showing sympodial development
of pale brown, fusiform to ellipsoidal, pseudoseptate,
poroconidia on a geniculate or zig-zag rachis.
Colonies are moderately fast growing, effuse, grey to blackish
brown, suede-like to floccose with a black reverse. Microscopic
morphology shows sympodial development of pale brown pigmented,
pseudoseptate conidia on a geniculate or zig-zag rachis. Conidia are
produced through pores in the conidiophore wall (poroconidia) and
are straight, fusiform to ellipsoidal, rounded at both ends, smooth
to finely roughened and germinating only from the ends (bipolar).
and Natural Habitats
is a dematiaceous, filamentous fungus. It is cosmopolitan in nature and is
isolated from plant debris and soil. The pathogenic species have known
teleomorphic states in the genus Cochliobolus and produce
genus Bipolaris contains several species. Among these, three
well-known pathogenic species are Bipolaris spicifera, Bipolaris
australiensis, and Bipolaris hawaiiensis.
contains about 45 species which are mostly subtropical and
tropical plant parasites. However, several species notably B.
australiensis, B. hawaiiensis and B. spicifera, are well
documented human pathogens. Clinical manifestations include mycotic
keratitis, subcutaneous phaeohyphomycosis, sinusitis, peritonitis in
patients on continuous ambulatory peritoneal dialysis (CAPD), and cerebral
and disseminated infections.
and Clinical Significance
is one of the causative agents of phaeohyphomycosis. The clinical
spectrum is diverse, including allergic and chronic invasive sinusitis,
keratitis, endophthalmitis, endocarditis, endarteritis, osteomyelitis,
meningoencephalitis, peritonitis, otitis media (in agricultural field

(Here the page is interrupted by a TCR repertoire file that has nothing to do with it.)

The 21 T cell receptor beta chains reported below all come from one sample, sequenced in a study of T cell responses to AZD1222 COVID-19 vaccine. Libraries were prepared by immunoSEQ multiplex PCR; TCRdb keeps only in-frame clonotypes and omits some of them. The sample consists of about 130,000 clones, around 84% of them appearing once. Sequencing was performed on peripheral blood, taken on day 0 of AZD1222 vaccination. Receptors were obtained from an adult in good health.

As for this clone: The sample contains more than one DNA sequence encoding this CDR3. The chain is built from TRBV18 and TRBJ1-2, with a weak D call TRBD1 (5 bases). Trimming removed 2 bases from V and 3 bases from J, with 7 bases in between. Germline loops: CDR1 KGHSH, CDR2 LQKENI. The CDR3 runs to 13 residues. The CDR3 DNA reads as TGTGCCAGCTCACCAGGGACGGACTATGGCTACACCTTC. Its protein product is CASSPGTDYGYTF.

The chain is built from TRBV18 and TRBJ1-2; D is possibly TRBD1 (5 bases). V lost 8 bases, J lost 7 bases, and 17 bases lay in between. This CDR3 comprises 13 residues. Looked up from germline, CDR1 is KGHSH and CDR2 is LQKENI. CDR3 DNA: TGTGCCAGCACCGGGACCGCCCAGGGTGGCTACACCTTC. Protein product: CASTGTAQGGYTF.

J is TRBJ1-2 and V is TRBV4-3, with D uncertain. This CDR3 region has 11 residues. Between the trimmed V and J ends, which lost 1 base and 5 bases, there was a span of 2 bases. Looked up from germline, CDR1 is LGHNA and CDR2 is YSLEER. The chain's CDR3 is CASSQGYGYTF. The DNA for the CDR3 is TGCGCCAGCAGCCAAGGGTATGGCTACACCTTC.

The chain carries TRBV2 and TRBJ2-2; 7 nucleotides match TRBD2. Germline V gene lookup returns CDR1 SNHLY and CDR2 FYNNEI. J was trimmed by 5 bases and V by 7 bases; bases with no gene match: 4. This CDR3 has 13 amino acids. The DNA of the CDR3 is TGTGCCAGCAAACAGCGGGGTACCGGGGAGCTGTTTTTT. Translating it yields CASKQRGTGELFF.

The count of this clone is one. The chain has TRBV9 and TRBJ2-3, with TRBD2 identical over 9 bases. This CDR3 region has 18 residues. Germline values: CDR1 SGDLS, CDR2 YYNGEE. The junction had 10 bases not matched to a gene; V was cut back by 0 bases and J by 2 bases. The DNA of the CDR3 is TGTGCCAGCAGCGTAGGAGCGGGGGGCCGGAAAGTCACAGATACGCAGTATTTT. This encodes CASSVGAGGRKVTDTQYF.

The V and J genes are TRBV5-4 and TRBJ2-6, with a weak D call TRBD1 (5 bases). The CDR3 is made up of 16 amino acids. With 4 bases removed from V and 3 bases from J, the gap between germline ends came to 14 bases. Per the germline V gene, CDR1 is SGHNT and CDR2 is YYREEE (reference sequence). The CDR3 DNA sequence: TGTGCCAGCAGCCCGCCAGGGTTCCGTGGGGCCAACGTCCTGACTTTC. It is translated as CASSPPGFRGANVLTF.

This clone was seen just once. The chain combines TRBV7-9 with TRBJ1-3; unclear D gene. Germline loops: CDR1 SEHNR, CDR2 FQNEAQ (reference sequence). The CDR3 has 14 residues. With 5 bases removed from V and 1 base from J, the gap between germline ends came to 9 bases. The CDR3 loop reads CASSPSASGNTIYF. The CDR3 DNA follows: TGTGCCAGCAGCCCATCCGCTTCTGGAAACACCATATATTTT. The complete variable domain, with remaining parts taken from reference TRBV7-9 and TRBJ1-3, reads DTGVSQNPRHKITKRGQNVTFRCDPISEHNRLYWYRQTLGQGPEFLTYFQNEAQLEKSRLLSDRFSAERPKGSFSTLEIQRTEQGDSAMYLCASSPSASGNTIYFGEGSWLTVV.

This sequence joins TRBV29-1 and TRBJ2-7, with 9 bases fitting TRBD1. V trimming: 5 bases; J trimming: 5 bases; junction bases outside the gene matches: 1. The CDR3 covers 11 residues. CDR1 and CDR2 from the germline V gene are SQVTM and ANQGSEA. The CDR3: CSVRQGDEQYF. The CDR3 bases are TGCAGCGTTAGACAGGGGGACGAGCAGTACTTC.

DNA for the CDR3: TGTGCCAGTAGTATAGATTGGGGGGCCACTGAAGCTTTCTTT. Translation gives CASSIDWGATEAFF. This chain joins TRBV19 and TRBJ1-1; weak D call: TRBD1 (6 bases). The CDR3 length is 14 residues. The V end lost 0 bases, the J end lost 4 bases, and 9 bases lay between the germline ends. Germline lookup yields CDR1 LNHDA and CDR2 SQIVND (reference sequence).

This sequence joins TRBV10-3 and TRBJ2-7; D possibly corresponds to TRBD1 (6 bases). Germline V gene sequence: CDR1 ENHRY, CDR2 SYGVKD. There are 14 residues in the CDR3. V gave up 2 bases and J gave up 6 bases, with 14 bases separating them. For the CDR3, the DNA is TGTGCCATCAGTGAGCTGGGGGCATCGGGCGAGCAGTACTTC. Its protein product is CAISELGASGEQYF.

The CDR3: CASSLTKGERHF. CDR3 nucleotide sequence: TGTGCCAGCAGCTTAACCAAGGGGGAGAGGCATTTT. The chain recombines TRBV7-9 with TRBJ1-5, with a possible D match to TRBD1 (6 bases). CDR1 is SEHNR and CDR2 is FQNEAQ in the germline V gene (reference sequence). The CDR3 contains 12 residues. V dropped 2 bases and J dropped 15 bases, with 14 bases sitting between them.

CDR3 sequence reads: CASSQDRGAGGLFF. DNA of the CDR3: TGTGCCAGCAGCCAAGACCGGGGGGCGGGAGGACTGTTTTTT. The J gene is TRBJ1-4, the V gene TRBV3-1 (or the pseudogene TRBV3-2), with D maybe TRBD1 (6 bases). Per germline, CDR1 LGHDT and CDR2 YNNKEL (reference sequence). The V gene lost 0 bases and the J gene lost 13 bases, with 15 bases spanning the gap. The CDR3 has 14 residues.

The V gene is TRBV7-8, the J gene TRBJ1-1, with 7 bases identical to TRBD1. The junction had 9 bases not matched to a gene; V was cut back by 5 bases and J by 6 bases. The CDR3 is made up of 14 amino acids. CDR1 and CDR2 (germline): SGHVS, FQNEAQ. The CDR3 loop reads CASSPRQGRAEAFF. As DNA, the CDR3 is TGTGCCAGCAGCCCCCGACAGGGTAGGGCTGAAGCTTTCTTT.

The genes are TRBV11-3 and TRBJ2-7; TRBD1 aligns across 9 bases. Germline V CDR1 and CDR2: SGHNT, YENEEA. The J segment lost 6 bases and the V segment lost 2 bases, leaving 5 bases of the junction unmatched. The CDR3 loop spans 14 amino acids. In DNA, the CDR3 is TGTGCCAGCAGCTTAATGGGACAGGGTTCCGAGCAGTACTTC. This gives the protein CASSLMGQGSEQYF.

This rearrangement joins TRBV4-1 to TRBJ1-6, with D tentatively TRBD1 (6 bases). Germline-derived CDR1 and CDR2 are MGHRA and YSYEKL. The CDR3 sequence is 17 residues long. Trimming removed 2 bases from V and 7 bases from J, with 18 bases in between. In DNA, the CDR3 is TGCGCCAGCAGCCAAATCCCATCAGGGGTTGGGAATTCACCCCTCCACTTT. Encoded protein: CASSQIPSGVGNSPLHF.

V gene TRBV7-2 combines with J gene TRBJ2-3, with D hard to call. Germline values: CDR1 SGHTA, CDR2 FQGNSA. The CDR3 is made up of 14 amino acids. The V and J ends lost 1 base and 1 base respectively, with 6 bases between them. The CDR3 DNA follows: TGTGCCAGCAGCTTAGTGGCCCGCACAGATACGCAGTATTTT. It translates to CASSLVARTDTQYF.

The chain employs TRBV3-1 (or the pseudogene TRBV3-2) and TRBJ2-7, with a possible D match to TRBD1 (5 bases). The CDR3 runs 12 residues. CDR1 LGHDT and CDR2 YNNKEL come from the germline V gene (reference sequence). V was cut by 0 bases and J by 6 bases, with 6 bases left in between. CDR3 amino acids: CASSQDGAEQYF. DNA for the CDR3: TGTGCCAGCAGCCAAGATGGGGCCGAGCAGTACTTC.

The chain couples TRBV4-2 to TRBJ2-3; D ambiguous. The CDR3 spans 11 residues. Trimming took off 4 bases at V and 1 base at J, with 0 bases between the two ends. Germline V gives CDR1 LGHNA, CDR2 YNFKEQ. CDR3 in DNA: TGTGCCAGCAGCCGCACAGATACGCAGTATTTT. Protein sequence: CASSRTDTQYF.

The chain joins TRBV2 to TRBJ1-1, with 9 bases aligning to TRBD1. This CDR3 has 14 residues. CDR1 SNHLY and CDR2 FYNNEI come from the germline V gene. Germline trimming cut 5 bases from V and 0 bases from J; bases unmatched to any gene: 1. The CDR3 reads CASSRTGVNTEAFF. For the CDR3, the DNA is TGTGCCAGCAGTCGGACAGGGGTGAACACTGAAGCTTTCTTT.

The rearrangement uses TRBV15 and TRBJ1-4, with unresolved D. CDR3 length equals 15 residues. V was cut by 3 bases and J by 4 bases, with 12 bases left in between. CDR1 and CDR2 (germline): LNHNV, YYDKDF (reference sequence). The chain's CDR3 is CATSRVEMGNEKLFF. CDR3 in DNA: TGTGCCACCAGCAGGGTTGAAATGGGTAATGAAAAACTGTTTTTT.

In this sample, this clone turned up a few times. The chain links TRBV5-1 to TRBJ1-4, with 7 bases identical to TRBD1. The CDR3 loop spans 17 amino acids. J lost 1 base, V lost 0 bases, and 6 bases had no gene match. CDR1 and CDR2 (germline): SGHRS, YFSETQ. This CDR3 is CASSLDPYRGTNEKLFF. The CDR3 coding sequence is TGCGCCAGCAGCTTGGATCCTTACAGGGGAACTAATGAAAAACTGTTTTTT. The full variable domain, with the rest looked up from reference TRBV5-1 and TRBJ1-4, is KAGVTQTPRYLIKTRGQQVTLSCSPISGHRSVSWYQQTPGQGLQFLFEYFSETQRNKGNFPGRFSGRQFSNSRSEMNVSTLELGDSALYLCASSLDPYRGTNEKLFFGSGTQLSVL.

workers),and fungemia as well as cutaneous and pulmonary infections and
allergic bronchopulmonary disease. Bipolaris can infect both
immunocompetent and immunocompromised host.
As well as being
isolated as saprophytes on plants, Bipolaris may be pathogenic to
certain plant species, particularly to Graminiae and also to animals, such
as the dog. It may cause nasal mycotic granuloma in the cattle. Bipolaris
may also be isolated as a laboratory contaminant.
Bipolaris colonies grow rapidly, reaching a diameter of 3 to 9 cm
following incubation at 25°C for 7 days on potato dextrose agar. The
colony becomes mature within 5 days. The texture is velvety to woolly. The
surface of the colony is initially white to grayish brown and becomes
olive green to black with a raised grayish periphery as it matures. The
reverse is also darkly pigmented and olive to black in color.
The hyphae are septate and brown. Conidiophores (4.5-6 µm wide) are
brown, simple or branched, geniculate and sympodial, bending at the points
where each conidium arises from. This property leads to the zigzag
appearance of the conidiophore. The conidia, which are also called
poroconidia, are 3- to 6-celled, fusoid to cylindrical in shape, light to
dark brown in color and have sympodial geniculate growth pattern. The
poroconidium (30-35 µm x 11-13.5 µm) is distoseptate and has a scarcely
protuberant, darkly pigmented hilum. This basal scar indicates the point
of attachment to the conidiophore. From the terminal cell of the conidium,
germ tubes may develop and elongate in the direction of longitudinal axis
of the conidium.
Teleomorph production of Bipolaris is heterothallic. The
perithecium is black in color, and round to ellipsoidal in shape. The
ascospores are flagelliform or filiform, hyaline in nature and are found
in clavate-shaped or cylindrical asci. Each ascus contains eight
No special precautions other than general laboratory
precautions are required.
susceptibility testing procedures have not been standardized for
dematiaceous fungi yet. Very limited data are available on susceptibility
of Bipolaris. These data suggest that itraconazole MICs are
variable and voriconazole MICs are considerably low.
Amphotericin B and
ketoconazole are used in treatment of Bipolaris infections.
Surgical debridement may be indicated in some cases, such as sinusitis.